Frantic, Boomer exclaims that she doesn't know. And on a conscious level, she doesn't; but buried down deep in her Cylon programming, she does, and Baltar knows this, just as he knows that imperiling the last shred of hope in her shattered life is the only thing that can penetrate to that depth to dredge up the information he seeks - a lesson in emotional brutality that his own succubus, Number Six, has taught him well.
The pressure and intensity are overpowering. Boomer is apoplectic, can't believe this is happening, can't believe what Baltar is doing, time is running out, Tyrol is slipping away, oh my gods what am I going to "EIGHT!," she suddenly shrieks, "THERE ARE EIGHT OTHER CYLONS IN THE FLEET!" Baltar gives Tyrol the antidote, saving his life, but her living nightmare just got worse as, unlike when she shot Adama, in this manifestation of her buried but dominant Cylon nature she didn't blank out, but was a conscious and lucid witness to it.
Later, Baltar returns to take Boomer with him. When Tyrol asks why he's taking her, the veep replies that he's going to conduct "mental and physical tests" on her. "Like a lab rat?" Tyrol replies in shock. Yes, like a lab rat.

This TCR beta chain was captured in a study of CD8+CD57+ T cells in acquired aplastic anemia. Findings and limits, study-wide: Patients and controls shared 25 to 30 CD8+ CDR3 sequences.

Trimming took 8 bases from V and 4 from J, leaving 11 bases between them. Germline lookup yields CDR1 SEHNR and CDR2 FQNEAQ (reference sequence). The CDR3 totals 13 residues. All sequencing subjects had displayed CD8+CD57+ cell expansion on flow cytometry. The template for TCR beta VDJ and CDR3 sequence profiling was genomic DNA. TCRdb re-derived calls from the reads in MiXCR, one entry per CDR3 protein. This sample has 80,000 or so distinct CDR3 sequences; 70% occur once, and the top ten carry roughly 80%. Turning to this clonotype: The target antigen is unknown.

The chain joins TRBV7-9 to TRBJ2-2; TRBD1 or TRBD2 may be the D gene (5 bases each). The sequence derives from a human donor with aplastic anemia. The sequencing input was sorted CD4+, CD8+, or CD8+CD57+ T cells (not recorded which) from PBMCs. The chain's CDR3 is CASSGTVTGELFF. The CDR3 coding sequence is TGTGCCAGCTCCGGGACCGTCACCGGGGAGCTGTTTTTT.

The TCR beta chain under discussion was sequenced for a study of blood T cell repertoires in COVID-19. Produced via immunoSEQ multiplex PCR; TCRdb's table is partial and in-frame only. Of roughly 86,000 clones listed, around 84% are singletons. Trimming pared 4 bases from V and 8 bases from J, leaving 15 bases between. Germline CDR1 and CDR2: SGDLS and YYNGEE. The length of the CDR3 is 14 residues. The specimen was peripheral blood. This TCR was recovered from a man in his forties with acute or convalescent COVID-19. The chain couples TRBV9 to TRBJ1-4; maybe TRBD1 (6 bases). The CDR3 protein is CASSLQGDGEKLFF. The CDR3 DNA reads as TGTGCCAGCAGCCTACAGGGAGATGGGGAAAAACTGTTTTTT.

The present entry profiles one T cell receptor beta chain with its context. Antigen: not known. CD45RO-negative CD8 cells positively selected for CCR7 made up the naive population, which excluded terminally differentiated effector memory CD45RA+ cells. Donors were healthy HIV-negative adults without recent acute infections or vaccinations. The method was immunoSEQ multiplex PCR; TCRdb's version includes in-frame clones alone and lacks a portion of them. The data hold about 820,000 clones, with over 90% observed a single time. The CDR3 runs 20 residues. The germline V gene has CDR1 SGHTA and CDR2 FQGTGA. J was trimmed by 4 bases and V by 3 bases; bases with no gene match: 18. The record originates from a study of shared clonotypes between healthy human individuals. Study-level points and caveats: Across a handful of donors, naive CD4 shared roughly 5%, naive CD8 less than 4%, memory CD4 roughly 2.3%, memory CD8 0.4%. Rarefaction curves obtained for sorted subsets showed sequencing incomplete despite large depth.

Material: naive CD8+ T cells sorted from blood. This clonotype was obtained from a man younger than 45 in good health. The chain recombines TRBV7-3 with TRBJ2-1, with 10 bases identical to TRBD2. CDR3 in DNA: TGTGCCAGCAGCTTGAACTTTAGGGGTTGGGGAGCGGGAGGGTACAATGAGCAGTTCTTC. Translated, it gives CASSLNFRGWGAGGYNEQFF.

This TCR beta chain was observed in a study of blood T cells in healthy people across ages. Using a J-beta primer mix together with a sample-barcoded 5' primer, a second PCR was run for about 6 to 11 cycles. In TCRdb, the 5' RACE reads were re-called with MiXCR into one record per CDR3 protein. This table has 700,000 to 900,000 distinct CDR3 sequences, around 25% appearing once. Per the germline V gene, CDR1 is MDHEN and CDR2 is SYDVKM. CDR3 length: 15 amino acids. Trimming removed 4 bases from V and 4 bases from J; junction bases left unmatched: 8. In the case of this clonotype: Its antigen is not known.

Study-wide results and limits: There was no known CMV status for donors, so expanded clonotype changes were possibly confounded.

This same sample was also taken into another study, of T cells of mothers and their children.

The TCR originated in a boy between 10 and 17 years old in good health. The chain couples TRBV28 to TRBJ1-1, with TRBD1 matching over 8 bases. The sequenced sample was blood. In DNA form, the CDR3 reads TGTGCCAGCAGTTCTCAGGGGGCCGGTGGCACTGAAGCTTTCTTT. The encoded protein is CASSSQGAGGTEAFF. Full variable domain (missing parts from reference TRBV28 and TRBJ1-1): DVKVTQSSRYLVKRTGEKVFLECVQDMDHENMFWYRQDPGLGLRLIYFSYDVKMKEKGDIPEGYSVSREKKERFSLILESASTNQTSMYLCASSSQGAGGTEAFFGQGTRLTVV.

Tyrol by this time is more confused and conflicted than ever. He is shamed by having fallen in love with a machine, angry and resentful against Boomer for that manipulation, but not so much that his decency and innate moral sense are desensitized. He doesn't know how to feel about Boomer, but neither does he want anything bad to happen to her - and medical experimentation would certainly seem to qualify.
But while that might seem "ugly," it is also brutally pragmatic - and absolutely necessary. The other "evolved" Cylons have known who and what they were and actively deceived their human prey; Boomer is the first "deep cover" version they've encountered, programmed not just to look and sound and feel human, but to itself believe that it is human. They are unwitting walking time bombs and the humans have to learn everything about them ASAP before even worse things happen than the near assassination of their military commander.
It is literally a matter of survival, life or death. But that doesn't make it any less wrenching for the parties involved.
The ensuing transfer of Boomer to Baltar's lab is shot in appropriately surreal atmosphere. Galactica crew members line the corridor, hooting and jeering at her, their voices and angry faces blurred and streaked together in her perception. It came across very much like a nightmare, actually.
If it also had you thinking “Jack Ruby," go to the head of the class.